This course is an introduction to the great Islamic empires of the early modern (15th through the 18th centuries) Muslim world.
The Ottoman, Safavid and Mughal Empires shared a common Central Asian Turco-Mongol Muslim inheritance. At the peak of their success, their united geographic distribution covered all of west, central and south Asia. Over time—and in the face of mutual rivalries and the influence of their diverse and often unfriendly subject populations—each of these dynasties innovated unique and distinctive methods for coping with the success of their imperial ambitions. Yet even as they dramatically modified their imperial characters, the empires continued to remain culturally united through their retention of a set of common aesthetic, political and social values.
This course will establish sound political and economic understandings of the period and the geographic spaces involved, but this is fundamentally a comparative and cross-regional exploration of early modern imperial culture and society. Our focus will be on art, architecture and landscape, literature, religion, law and kingship, family and inheritance—all of which have a role in shaping the cultural heritage of the Muslim world today.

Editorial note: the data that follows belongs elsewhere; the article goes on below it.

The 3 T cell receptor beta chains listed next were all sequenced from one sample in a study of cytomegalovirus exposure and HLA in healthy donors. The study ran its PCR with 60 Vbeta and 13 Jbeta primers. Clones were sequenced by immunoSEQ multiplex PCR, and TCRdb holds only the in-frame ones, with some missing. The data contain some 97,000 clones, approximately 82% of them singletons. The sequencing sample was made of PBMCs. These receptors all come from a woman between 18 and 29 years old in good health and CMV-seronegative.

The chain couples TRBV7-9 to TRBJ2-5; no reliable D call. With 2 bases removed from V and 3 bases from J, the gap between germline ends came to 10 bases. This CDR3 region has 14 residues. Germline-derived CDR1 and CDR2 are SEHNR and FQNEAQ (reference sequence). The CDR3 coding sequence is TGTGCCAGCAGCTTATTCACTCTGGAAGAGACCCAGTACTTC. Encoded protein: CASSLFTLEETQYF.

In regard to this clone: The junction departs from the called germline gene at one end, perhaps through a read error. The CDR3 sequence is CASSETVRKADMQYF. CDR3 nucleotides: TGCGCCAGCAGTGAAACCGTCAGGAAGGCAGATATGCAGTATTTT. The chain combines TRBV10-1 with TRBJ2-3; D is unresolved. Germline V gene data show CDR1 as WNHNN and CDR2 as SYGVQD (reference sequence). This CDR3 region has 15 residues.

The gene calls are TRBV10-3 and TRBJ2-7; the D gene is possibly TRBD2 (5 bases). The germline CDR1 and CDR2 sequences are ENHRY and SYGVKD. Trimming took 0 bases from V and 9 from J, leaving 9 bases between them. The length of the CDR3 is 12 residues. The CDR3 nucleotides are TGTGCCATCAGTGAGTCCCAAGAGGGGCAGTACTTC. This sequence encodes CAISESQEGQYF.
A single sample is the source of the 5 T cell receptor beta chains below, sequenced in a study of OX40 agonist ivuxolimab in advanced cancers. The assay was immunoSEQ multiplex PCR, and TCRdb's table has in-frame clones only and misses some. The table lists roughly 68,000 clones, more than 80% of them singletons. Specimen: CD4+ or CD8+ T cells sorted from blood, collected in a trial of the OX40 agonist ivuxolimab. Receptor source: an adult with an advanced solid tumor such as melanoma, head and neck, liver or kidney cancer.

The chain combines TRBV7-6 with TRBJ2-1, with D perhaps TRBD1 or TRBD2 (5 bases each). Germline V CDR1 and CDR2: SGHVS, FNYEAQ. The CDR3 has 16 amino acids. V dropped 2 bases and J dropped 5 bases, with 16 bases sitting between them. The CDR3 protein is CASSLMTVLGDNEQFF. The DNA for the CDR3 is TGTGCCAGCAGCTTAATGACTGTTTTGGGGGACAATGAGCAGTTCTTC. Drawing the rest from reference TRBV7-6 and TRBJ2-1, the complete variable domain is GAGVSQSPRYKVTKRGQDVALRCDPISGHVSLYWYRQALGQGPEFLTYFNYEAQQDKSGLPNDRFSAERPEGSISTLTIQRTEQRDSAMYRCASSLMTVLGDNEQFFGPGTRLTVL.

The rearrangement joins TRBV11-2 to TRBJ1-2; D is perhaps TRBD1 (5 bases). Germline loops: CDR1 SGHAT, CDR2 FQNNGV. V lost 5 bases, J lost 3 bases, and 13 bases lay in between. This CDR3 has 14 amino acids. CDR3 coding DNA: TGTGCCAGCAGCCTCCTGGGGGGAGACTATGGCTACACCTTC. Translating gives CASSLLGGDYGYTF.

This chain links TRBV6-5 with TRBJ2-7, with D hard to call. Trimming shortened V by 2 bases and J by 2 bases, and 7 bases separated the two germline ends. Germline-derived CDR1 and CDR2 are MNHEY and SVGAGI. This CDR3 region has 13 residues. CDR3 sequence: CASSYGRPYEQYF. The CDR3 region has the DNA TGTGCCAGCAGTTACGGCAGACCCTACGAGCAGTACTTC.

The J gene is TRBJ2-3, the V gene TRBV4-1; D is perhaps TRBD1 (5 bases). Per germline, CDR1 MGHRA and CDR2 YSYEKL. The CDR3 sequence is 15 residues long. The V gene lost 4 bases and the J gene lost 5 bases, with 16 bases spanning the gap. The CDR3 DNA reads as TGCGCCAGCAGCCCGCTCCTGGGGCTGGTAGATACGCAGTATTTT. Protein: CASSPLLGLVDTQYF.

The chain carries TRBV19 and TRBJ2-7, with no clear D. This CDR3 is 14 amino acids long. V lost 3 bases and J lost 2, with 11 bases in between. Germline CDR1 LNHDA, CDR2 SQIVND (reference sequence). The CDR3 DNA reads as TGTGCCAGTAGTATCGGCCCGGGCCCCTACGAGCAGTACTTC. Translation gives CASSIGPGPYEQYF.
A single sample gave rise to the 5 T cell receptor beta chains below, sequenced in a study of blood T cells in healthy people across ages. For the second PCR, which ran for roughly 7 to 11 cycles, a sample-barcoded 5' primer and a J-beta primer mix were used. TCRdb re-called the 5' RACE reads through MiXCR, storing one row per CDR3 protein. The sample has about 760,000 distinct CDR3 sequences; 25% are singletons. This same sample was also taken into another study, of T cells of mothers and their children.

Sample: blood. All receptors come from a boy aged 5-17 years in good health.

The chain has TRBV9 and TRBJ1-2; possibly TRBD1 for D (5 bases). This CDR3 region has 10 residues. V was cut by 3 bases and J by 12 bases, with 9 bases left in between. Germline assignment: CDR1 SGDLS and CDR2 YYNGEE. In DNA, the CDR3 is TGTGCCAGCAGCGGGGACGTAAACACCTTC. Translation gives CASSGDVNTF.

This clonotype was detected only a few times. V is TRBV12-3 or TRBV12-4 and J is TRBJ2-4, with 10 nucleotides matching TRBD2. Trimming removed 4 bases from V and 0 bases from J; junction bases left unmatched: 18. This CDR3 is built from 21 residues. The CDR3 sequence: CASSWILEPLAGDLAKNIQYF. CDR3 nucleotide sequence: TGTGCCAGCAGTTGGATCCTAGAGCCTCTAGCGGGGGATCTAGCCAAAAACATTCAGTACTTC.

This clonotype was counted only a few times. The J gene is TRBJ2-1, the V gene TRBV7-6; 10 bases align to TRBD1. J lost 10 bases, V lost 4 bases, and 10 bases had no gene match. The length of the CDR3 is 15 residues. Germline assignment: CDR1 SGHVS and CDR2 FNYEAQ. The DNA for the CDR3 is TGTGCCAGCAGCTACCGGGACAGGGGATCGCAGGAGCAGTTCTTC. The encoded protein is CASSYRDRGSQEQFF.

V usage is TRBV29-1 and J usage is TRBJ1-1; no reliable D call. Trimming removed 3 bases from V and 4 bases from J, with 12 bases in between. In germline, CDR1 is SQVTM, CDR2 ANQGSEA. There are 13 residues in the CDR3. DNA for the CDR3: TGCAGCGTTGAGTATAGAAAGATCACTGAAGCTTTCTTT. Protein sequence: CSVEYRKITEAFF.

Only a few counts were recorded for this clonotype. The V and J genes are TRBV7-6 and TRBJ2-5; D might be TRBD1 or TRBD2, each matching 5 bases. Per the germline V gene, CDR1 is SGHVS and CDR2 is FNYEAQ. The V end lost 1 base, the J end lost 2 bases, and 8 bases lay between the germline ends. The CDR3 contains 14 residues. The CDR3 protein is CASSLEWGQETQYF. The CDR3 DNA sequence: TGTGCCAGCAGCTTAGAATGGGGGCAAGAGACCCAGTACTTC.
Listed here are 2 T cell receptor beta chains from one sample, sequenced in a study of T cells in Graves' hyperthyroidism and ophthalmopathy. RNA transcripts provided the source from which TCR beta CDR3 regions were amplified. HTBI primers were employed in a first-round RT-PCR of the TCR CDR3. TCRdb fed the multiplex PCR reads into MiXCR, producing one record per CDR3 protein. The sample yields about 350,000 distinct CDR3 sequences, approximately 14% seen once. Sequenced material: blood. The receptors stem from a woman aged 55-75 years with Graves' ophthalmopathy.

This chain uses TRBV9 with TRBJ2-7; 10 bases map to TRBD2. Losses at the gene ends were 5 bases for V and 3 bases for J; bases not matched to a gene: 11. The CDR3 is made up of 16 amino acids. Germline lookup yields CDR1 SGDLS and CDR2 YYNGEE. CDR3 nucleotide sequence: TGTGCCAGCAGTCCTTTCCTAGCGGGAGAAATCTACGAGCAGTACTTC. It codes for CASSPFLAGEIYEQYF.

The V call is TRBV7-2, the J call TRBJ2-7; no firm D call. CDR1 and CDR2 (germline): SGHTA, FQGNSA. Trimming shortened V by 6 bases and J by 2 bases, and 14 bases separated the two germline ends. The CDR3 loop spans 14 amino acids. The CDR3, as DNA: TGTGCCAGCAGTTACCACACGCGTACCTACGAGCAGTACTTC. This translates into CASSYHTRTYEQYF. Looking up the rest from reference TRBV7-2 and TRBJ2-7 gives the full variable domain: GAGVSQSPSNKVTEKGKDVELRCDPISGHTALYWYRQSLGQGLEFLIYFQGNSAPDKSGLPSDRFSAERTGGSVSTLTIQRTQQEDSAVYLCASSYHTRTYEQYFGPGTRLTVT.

Students will have an opportunity to view and study works of art produced in Ottoman, Safavid and Mughal workshops on view at the Museum of Fine Arts, Houston.
Lisa Balabanlilar, Ph.D., is an associate professor of history at Rice University. She teaches courses on South Asian History, Asian Civilizations, Cultural Trends in Medieval Islam, Comparative Early Modern Islamic Empires, Raj and Resistance and the Mughal Empire, among other topics. In 2016, Dr. Balabanlilar was awarded Rice’s top teaching honor, the George R. Brown Prize for Excellence in Teaching. She also received the George R. Brown Award for Superior Teaching in 2014 and the Phi Beta Kappa Teaching Prize in 2010. Dr. Balabanlilar’s research explores the Timurid-Mughal Empire of Central and South Asia and encompasses Islamic South Asia, comparative imperial court culture and early modern Islamic empires. She received her doctorate from the Ohio State University in 2007.
Term: Spring/Summer 2018
Start Date: Apr. 02, 2018
End Date: June 04, 2018
Schedule: 6:15-9:30 p.m.
Length: Ten Mondays with two extra classes to be scheduled
Location: Rice campus
Note: This course is part of the Graduate Liberal Studies program. For more information on how to apply, click ADMISSIONS below.